If you are lucky enough to still have an assistant, they will have already greased two cookie sheets for you and have them ready and waiting for your bread loaves. If not, grease two cookie sheets with shortening or butter and dust with flour or cornmeal. You might be able to get away with one large cookie sheet but two gives you more flexibility. Cover you loaves gently with a clean towel or parchment paper and let them rest until they almost double in size again. Maybe about an hour.

Preheat the oven to 375 degrees.

Brush the top of your loaves with the egg white mixture and sprinkle with poppy seeds.

Bake for 35 to 40 minutes until golden brown and loaves sound hollow when tapped. Cool on racks.

Walkin’ in Memphis

What better way to unwind from a trip to Spain, than to head down to Memphis for a little rib rendezvous?

We walked over to Beal Street and then to the restaurant. I just realized how tired I am.

They say that the first BBQ you eat in Memphis will always be your favorite and that may very well be true. I have always liked Tops BBQ. Laura took us to Central BBQ and that is what we brought home with us. The Rendezvous is an institution so we had to go there just for the experience.

Dining Out

Lunch was great. I had a crispy chicken salad, which is thin strips of seseme crusted chicken fried golden brown and a small handfull of salad on the side. After lunch we went to a half dozen high end stores. The shopper shopped while I took photos outside under a clear blue sky.

We have had our share of restaurant mis-adventures but lunch and dinner were both oustanding. For dinner I had butternut squash ravioli and the travel expert had some sort of rissoto. My ravioli had duck ham in the sauce. It was all going well until someone decided that they needed desert and we had to wait an hour to get it. My back was screaming no mas! I took some Tylenol but that seems to take an hour to work. I took a hot bath and that worked until I started writing this bent over the nightstand. It’s midnight and time to call it a day. Goodnight Johnboy.

The Convergence Of Almost Nothing

I heard someone talking about “the convergence of everything” the other day and that sounded pretty clever. I was trying to find out who might have been the first person to come up with that phrase and I eventually found out that it had been used quite a bit and that the clever part was not the phrase itself but what you thought the phrase meant or what product or idea could be considered as the actual point of convergence.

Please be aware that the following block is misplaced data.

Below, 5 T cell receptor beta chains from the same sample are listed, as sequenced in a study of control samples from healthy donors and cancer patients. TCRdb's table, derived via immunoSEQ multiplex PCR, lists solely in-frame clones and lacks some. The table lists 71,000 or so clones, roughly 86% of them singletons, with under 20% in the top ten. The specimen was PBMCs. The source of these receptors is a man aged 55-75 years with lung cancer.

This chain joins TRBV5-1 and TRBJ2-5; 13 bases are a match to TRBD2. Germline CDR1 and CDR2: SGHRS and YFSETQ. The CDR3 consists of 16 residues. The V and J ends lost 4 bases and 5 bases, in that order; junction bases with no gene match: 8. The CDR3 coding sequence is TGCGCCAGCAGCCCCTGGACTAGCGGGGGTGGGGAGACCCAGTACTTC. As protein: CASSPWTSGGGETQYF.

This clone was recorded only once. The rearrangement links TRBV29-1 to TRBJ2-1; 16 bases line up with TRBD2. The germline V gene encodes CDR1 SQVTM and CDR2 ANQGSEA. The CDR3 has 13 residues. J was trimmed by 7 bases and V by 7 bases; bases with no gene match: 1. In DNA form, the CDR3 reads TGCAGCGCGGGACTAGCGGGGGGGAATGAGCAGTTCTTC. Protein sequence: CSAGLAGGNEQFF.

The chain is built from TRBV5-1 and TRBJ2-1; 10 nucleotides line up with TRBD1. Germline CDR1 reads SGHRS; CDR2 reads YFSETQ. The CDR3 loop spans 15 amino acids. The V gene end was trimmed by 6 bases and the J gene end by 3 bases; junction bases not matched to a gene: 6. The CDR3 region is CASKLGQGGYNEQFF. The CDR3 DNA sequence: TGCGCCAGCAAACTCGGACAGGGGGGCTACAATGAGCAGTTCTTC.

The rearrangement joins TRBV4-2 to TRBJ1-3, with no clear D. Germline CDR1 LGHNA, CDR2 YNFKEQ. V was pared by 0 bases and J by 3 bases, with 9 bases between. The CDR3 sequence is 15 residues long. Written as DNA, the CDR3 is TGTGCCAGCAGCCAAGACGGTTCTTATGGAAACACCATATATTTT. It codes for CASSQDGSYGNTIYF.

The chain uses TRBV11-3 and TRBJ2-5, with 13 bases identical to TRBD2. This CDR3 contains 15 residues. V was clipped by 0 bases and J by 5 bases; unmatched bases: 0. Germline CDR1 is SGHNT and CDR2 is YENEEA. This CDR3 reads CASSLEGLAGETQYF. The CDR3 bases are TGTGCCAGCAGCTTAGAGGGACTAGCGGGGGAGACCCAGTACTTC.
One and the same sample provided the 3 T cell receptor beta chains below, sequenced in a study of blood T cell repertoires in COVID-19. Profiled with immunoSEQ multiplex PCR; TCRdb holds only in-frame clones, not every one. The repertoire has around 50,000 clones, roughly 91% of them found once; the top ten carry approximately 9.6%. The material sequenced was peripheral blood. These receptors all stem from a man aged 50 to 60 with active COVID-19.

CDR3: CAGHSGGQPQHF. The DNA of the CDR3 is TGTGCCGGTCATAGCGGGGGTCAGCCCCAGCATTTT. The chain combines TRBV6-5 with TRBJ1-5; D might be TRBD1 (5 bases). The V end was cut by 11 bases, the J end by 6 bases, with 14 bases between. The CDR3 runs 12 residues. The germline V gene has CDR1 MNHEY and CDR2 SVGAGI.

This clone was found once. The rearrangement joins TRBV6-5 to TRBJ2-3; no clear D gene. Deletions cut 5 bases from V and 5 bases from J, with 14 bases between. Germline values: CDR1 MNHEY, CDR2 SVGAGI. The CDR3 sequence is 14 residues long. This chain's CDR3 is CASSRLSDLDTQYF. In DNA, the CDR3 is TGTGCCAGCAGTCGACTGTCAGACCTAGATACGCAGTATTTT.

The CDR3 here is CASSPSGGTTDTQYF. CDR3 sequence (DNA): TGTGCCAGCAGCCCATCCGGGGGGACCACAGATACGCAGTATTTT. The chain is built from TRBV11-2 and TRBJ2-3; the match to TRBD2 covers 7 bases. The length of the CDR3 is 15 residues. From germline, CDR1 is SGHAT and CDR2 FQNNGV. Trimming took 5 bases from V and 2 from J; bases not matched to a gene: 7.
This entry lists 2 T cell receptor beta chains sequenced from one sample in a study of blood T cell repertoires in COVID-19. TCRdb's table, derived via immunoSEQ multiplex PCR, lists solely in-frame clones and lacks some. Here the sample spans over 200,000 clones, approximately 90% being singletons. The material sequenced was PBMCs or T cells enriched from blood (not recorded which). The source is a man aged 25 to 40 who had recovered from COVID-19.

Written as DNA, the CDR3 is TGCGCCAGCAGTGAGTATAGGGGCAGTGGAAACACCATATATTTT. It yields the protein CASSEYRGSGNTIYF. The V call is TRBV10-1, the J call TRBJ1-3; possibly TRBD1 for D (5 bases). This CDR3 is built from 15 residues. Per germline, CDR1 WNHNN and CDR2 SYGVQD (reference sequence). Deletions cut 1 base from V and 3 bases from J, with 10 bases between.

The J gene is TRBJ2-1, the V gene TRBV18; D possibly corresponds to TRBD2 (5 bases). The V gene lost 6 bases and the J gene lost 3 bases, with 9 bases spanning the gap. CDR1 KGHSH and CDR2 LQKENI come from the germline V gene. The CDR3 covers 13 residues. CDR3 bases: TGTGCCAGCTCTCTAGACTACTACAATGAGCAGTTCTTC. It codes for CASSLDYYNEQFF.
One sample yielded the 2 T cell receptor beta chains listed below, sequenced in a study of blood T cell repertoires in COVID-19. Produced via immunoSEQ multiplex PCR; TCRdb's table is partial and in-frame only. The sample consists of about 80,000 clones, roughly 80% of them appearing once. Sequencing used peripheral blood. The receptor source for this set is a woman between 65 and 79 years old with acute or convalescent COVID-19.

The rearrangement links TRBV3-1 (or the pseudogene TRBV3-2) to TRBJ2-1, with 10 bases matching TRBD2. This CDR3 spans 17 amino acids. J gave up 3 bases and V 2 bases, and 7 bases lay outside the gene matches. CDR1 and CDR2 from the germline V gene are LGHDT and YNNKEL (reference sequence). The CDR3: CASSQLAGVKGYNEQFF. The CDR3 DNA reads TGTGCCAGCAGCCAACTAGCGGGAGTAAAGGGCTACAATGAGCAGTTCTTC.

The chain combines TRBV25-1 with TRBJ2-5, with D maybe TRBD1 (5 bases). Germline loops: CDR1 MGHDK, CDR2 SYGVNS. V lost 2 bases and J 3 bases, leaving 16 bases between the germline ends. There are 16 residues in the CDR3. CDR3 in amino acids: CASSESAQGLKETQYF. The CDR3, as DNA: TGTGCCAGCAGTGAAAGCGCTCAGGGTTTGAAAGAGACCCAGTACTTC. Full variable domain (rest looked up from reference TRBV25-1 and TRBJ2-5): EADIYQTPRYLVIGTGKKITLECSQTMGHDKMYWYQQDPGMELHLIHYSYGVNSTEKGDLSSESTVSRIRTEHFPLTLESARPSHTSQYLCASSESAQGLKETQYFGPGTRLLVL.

For me things never seem to converge nicely but instead take off in different directions like goose feathers in a cyclone. Oh how I wish that things would converge into a nice little package for me to study and admire.

We have a pretty big family and it is hard to get everyone together in one place at the same time. You can usually snag a couple with the offer of a free meal or some sort of gift that has to be picked up in person.  A party will usually produce a minimum of a fifty percent family turnout but it looks like our next big thing is going to fall below that average for the first time in a long while.

Usually I am the one against throwing big parties but once every few decades I think you need to celebrate an event in a special way. We will do that soon with whoever is able to make it and I plan on having a lot of fun. I’m going to set up the photo gear in the living room, which has decent ceiling height and just enough width and depth to get the job done after removing just about all the furniture. If it was up to me I would probably get rid of all the furniture anyway and have the studio set up all the time since the living room only gets used a half-dozen times a year anyway.